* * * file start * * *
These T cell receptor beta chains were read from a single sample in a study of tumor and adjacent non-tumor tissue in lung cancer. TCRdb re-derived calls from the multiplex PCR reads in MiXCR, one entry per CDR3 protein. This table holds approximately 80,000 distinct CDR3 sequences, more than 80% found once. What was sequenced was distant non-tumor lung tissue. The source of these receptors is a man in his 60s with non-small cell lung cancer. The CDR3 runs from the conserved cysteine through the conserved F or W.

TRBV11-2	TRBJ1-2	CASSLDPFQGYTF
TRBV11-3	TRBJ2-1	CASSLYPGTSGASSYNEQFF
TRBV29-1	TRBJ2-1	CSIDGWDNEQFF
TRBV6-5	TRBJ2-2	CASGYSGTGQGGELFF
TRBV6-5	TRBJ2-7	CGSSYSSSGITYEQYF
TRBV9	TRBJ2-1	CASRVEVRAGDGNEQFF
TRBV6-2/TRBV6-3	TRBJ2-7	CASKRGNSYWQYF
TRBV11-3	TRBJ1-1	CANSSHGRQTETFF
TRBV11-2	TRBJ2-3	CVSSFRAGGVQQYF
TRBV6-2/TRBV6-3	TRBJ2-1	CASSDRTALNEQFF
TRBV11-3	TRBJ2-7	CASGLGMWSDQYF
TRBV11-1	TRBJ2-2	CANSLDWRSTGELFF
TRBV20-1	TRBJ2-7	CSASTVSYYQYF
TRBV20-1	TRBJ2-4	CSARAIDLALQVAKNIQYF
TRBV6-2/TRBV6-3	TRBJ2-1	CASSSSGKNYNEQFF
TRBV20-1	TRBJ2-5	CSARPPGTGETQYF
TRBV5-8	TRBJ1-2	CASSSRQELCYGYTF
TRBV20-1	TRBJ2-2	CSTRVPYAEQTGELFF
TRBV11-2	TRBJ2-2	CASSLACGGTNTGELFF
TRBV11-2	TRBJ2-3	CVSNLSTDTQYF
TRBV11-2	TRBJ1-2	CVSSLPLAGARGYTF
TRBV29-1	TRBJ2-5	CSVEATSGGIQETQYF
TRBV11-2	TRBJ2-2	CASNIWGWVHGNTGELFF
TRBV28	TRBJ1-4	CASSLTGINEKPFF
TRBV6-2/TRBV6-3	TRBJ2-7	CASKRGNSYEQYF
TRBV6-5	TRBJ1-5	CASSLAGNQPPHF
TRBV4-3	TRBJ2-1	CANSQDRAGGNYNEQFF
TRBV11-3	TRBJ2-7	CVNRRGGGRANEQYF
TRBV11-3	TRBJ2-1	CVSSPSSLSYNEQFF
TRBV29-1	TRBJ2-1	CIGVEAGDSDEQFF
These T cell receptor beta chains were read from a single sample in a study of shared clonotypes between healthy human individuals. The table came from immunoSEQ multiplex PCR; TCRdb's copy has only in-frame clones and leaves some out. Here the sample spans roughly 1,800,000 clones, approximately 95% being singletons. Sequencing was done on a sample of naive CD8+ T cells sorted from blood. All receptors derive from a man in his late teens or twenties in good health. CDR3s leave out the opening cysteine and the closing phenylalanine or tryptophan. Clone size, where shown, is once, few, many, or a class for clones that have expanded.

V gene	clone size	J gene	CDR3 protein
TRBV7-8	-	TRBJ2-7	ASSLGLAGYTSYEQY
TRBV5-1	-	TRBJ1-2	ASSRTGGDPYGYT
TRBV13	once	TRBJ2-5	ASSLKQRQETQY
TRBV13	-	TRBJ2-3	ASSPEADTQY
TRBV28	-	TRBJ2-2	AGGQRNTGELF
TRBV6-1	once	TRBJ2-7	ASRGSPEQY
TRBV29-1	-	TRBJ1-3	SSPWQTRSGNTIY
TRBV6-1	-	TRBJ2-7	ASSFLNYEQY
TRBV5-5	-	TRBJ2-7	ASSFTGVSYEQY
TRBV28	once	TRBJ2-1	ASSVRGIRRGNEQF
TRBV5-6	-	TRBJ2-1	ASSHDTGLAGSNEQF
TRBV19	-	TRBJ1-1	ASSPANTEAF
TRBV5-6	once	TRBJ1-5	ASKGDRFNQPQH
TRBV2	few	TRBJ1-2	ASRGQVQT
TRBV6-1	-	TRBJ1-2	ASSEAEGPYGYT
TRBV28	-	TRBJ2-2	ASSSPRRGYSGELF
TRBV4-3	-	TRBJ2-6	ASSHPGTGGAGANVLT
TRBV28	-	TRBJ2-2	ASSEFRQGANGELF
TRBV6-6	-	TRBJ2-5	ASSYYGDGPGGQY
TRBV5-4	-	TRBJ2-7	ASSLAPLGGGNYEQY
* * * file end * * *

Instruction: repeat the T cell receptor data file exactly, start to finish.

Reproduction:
These T cell receptor beta chains were read from a single sample in a study of tumor and adjacent non-tumor tissue in lung cancer. TCRdb re-derived calls from the multiplex PCR reads in MiXCR, one entry per CDR3 protein. This table holds approximately 80,000 distinct CDR3 sequences, more than 80% found once. What was sequenced was distant non-tumor lung tissue. The source of these receptors is a man in his 60s with non-small cell lung cancer. The CDR3 runs from the conserved cysteine through the conserved F or W.

TRBV11-2	TRBJ1-2	CASSLDPFQGYTF
TRBV11-3	TRBJ2-1	CASSLYPGTSGASSYNEQFF
TRBV29-1	TRBJ2-1	CSIDGWDNEQFF
TRBV6-5	TRBJ2-2	CASGYSGTGQGGELFF
TRBV6-5	TRBJ2-7	CGSSYSSSGITYEQYF
TRBV9	TRBJ2-1	CASRVEVRAGDGNEQFF
TRBV6-2/TRBV6-3	TRBJ2-7	CASKRGNSYWQYF
TRBV11-3	TRBJ1-1	CANSSHGRQTETFF
TRBV11-2	TRBJ2-3	CVSSFRAGGVQQYF
TRBV6-2/TRBV6-3	TRBJ2-1	CASSDRTALNEQFF
TRBV11-3	TRBJ2-7	CASGLGMWSDQYF
TRBV11-1	TRBJ2-2	CANSLDWRSTGELFF
TRBV20-1	TRBJ2-7	CSASTVSYYQYF
TRBV20-1	TRBJ2-4	CSARAIDLALQVAKNIQYF
TRBV6-2/TRBV6-3	TRBJ2-1	CASSSSGKNYNEQFF
TRBV20-1	TRBJ2-5	CSARPPGTGETQYF
TRBV5-8	TRBJ1-2	CASSSRQELCYGYTF
TRBV20-1	TRBJ2-2	CSTRVPYAEQTGELFF
TRBV11-2	TRBJ2-2	CASSLACGGTNTGELFF
TRBV11-2	TRBJ2-3	CVSNLSTDTQYF
TRBV11-2	TRBJ1-2	CVSSLPLAGARGYTF
TRBV29-1	TRBJ2-5	CSVEATSGGIQETQYF
TRBV11-2	TRBJ2-2	CASNIWGWVHGNTGELFF
TRBV28	TRBJ1-4	CASSLTGINEKPFF
TRBV6-2/TRBV6-3	TRBJ2-7	CASKRGNSYEQYF
TRBV6-5	TRBJ1-5	CASSLAGNQPPHF
TRBV4-3	TRBJ2-1	CANSQDRAGGNYNEQFF
TRBV11-3	TRBJ2-7	CVNRRGGGRANEQYF
TRBV11-3	TRBJ2-1	CVSSPSSLSYNEQFF
TRBV29-1	TRBJ2-1	CIGVEAGDSDEQFF
These T cell receptor beta chains were read from a single sample in a study of shared clonotypes between healthy human individuals. The table came from immunoSEQ multiplex PCR; TCRdb's copy has only in-frame clones and leaves some out. Here the sample spans roughly 1,800,000 clones, approximately 95% being singletons. Sequencing was done on a sample of naive CD8+ T cells sorted from blood. All receptors derive from a man in his late teens or twenties in good health. CDR3s leave out the opening cysteine and the closing phenylalanine or tryptophan. Clone size, where shown, is once, few, many, or a class for clones that have expanded.

V gene	clone size	J gene	CDR3 protein
TRBV7-8	-	TRBJ2-7	ASSLGLAGYTSYEQY
TRBV5-1	-	TRBJ1-2	ASSRTGGDPYGYT
TRBV13	once	TRBJ2-5	ASSLKQRQETQY
TRBV13	-	TRBJ2-3	ASSPEADTQY
TRBV28	-	TRBJ2-2	AGGQRNTGELF
TRBV6-1	once	TRBJ2-7	ASRGSPEQY
TRBV29-1	-	TRBJ1-3	SSPWQTRSGNTIY
TRBV6-1	-	TRBJ2-7	ASSFLNYEQY
TRBV5-5	-	TRBJ2-7	ASSFTGVSYEQY
TRBV28	once	TRBJ2-1	ASSVRGIRRGNEQF
TRBV5-6	-	TRBJ2-1	ASSHDTGLAGSNEQF
TRBV19	-	TRBJ1-1	ASSPANTEAF
TRBV5-6	once	TRBJ1-5	ASKGDRFNQPQH
TRBV2	few	TRBJ1-2	ASRGQVQT
TRBV6-1	-	TRBJ1-2	ASSEAEGPYGYT
TRBV28	-	TRBJ2-2	ASSSPRRGYSGELF
TRBV4-3	-	TRBJ2-6	ASSHPGTGGAGANVLT
TRBV28	-	TRBJ2-2	ASSEFRQGANGELF
TRBV6-6	-	TRBJ2-5	ASSYYGDGPGGQY
TRBV5-4	-	TRBJ2-7	ASSLAPLGGGNYEQY